This novel in triptych unfolds through interconnected narrative threads pulled taut by linked crimes in the lives of an American forensic sculptor, an accent coach whose girlfriend died in 1970s Buenos Aires and a Vienna brothel-owner who gives shelter to three displaced women from Istanbul after World War II's last battle between the Austrians and Turks. Part political thriller, part comic noir, Siege of Comedians reflects on aspects of the current refugee crisis, human trafficking and identity.
Historical reconstruction takes both figurative and literal forms in Susan Daitch’s ingenious contrapuntal novel ... [a] brutal motif, as well as the novel’s mangled chronology and open-ended, fragmentary sections, makes Siege of Comedians sound something like Roberto Bolaño’s gothic 2666. Yet for all its latent darkness, the novel is inquisitive rather than morbid, exhibiting a boundless curiosity in its characters’ unusual professions, a delight in the uncanny ways that history connects and repeats itself and a quixotic sense of hope that whatever has been lost to time might, one day, be found and restored.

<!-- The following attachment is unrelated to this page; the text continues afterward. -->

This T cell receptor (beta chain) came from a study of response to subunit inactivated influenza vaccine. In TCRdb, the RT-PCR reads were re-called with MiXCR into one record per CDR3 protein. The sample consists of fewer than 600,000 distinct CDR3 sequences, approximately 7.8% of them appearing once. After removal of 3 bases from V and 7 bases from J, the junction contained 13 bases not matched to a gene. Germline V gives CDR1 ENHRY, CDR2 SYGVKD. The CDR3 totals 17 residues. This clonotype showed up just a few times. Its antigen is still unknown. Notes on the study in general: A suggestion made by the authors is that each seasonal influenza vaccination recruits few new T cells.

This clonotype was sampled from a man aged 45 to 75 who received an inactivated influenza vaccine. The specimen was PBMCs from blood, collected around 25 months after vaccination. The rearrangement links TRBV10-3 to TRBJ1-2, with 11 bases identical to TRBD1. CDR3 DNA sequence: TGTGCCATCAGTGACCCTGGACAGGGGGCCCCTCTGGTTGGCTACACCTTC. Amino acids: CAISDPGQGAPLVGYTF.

It’s a particular joy to find oneself immersed in the minutiae of complicated, highly specialized work, and Daitch excels at zooming in and making us feel like experts ... three novellas, each of which could easily stand on its own...can be read as a meditation on the nature of storytelling, Siege of Comedians drills down one level further, to the building blocks of communication itself ... Some readers will surely find Siege of Comedians a bit dizzying. Indeed, it can be a challenge to keep track of the many names, places, timelines, and histories without feeling under siege yourself. But the experience of thinking about Siege of Comedians in the days and weeks after consuming it is your reward for the effort that a close reading of this novel requires.